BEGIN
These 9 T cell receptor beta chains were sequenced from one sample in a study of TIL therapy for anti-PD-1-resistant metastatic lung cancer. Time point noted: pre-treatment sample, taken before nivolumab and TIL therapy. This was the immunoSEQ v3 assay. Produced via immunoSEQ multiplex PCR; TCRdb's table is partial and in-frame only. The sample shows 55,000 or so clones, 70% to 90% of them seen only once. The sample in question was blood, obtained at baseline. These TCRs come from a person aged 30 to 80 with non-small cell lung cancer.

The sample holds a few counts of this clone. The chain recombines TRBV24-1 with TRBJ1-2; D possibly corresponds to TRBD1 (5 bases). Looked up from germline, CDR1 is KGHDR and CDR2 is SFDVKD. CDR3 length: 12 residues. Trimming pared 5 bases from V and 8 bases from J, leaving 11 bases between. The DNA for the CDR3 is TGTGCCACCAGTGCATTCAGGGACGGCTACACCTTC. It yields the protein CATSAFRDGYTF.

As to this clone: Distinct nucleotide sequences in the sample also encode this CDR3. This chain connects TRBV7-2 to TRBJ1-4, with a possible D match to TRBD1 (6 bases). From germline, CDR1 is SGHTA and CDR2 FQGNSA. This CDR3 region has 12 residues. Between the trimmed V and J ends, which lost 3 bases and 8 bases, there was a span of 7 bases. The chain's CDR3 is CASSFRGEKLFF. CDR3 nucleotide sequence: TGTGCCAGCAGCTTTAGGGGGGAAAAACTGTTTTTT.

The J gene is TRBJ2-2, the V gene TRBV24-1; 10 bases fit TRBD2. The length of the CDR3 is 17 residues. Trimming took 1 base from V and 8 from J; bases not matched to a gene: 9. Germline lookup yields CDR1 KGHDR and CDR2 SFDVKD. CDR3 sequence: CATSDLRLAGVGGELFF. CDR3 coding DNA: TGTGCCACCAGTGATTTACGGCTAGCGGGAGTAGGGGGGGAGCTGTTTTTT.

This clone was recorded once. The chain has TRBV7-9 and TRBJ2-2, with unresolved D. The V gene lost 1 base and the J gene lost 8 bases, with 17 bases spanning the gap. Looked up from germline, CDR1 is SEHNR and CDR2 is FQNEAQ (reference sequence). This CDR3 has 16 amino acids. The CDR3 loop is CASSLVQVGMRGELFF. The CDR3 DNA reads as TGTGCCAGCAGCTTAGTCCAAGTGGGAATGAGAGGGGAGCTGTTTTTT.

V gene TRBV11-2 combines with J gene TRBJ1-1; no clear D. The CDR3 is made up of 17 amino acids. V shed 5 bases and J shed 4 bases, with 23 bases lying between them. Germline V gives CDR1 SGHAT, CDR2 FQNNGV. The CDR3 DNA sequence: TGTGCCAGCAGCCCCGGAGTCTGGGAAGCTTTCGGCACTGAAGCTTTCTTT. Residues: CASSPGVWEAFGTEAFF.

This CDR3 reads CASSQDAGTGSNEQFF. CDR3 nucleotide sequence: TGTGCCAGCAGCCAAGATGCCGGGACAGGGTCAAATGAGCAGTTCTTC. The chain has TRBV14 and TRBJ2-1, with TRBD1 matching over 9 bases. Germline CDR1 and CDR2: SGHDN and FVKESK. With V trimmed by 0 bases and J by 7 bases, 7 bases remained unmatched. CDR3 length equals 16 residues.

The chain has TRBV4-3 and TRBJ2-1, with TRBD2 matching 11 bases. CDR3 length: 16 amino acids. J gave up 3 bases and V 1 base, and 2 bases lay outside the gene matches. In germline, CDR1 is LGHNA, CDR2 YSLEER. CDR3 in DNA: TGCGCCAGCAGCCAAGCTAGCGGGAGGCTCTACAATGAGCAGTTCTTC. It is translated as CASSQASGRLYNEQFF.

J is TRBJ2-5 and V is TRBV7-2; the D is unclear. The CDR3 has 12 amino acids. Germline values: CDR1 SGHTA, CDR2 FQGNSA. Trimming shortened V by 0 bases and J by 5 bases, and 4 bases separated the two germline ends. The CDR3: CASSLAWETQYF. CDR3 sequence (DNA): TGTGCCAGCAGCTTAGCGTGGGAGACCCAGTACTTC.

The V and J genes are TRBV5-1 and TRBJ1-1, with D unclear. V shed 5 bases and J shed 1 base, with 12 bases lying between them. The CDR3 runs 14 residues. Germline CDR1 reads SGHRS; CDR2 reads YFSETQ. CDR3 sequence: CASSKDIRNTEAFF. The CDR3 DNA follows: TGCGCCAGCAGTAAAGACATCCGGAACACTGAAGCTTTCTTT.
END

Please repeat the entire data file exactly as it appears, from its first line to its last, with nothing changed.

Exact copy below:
These 9 T cell receptor beta chains were sequenced from one sample in a study of TIL therapy for anti-PD-1-resistant metastatic lung cancer. Time point noted: pre-treatment sample, taken before nivolumab and TIL therapy. This was the immunoSEQ v3 assay. Produced via immunoSEQ multiplex PCR; TCRdb's table is partial and in-frame only. The sample shows 55,000 or so clones, 70% to 90% of them seen only once. The sample in question was blood, obtained at baseline. These TCRs come from a person aged 30 to 80 with non-small cell lung cancer.

The sample holds a few counts of this clone. The chain recombines TRBV24-1 with TRBJ1-2; D possibly corresponds to TRBD1 (5 bases). Looked up from germline, CDR1 is KGHDR and CDR2 is SFDVKD. CDR3 length: 12 residues. Trimming pared 5 bases from V and 8 bases from J, leaving 11 bases between. The DNA for the CDR3 is TGTGCCACCAGTGCATTCAGGGACGGCTACACCTTC. It yields the protein CATSAFRDGYTF.

As to this clone: Distinct nucleotide sequences in the sample also encode this CDR3. This chain connects TRBV7-2 to TRBJ1-4, with a possible D match to TRBD1 (6 bases). From germline, CDR1 is SGHTA and CDR2 FQGNSA. This CDR3 region has 12 residues. Between the trimmed V and J ends, which lost 3 bases and 8 bases, there was a span of 7 bases. The chain's CDR3 is CASSFRGEKLFF. CDR3 nucleotide sequence: TGTGCCAGCAGCTTTAGGGGGGAAAAACTGTTTTTT.

The J gene is TRBJ2-2, the V gene TRBV24-1; 10 bases fit TRBD2. The length of the CDR3 is 17 residues. Trimming took 1 base from V and 8 from J; bases not matched to a gene: 9. Germline lookup yields CDR1 KGHDR and CDR2 SFDVKD. CDR3 sequence: CATSDLRLAGVGGELFF. CDR3 coding DNA: TGTGCCACCAGTGATTTACGGCTAGCGGGAGTAGGGGGGGAGCTGTTTTTT.

This clone was recorded once. The chain has TRBV7-9 and TRBJ2-2, with unresolved D. The V gene lost 1 base and the J gene lost 8 bases, with 17 bases spanning the gap. Looked up from germline, CDR1 is SEHNR and CDR2 is FQNEAQ (reference sequence). This CDR3 has 16 amino acids. The CDR3 loop is CASSLVQVGMRGELFF. The CDR3 DNA reads as TGTGCCAGCAGCTTAGTCCAAGTGGGAATGAGAGGGGAGCTGTTTTTT.

V gene TRBV11-2 combines with J gene TRBJ1-1; no clear D. The CDR3 is made up of 17 amino acids. V shed 5 bases and J shed 4 bases, with 23 bases lying between them. Germline V gives CDR1 SGHAT, CDR2 FQNNGV. The CDR3 DNA sequence: TGTGCCAGCAGCCCCGGAGTCTGGGAAGCTTTCGGCACTGAAGCTTTCTTT. Residues: CASSPGVWEAFGTEAFF.

This CDR3 reads CASSQDAGTGSNEQFF. CDR3 nucleotide sequence: TGTGCCAGCAGCCAAGATGCCGGGACAGGGTCAAATGAGCAGTTCTTC. The chain has TRBV14 and TRBJ2-1, with TRBD1 matching over 9 bases. Germline CDR1 and CDR2: SGHDN and FVKESK. With V trimmed by 0 bases and J by 7 bases, 7 bases remained unmatched. CDR3 length equals 16 residues.

The chain has TRBV4-3 and TRBJ2-1, with TRBD2 matching 11 bases. CDR3 length: 16 amino acids. J gave up 3 bases and V 1 base, and 2 bases lay outside the gene matches. In germline, CDR1 is LGHNA, CDR2 YSLEER. CDR3 in DNA: TGCGCCAGCAGCCAAGCTAGCGGGAGGCTCTACAATGAGCAGTTCTTC. It is translated as CASSQASGRLYNEQFF.

J is TRBJ2-5 and V is TRBV7-2; the D is unclear. The CDR3 has 12 amino acids. Germline values: CDR1 SGHTA, CDR2 FQGNSA. Trimming shortened V by 0 bases and J by 5 bases, and 4 bases separated the two germline ends. The CDR3: CASSLAWETQYF. CDR3 sequence (DNA): TGTGCCAGCAGCTTAGCGTGGGAGACCCAGTACTTC.

The V and J genes are TRBV5-1 and TRBJ1-1, with D unclear. V shed 5 bases and J shed 1 base, with 12 bases lying between them. The CDR3 runs 14 residues. Germline CDR1 reads SGHRS; CDR2 reads YFSETQ. CDR3 sequence: CASSKDIRNTEAFF. The CDR3 DNA follows: TGCGCCAGCAGTAAAGACATCCGGAACACTGAAGCTTTCTTT.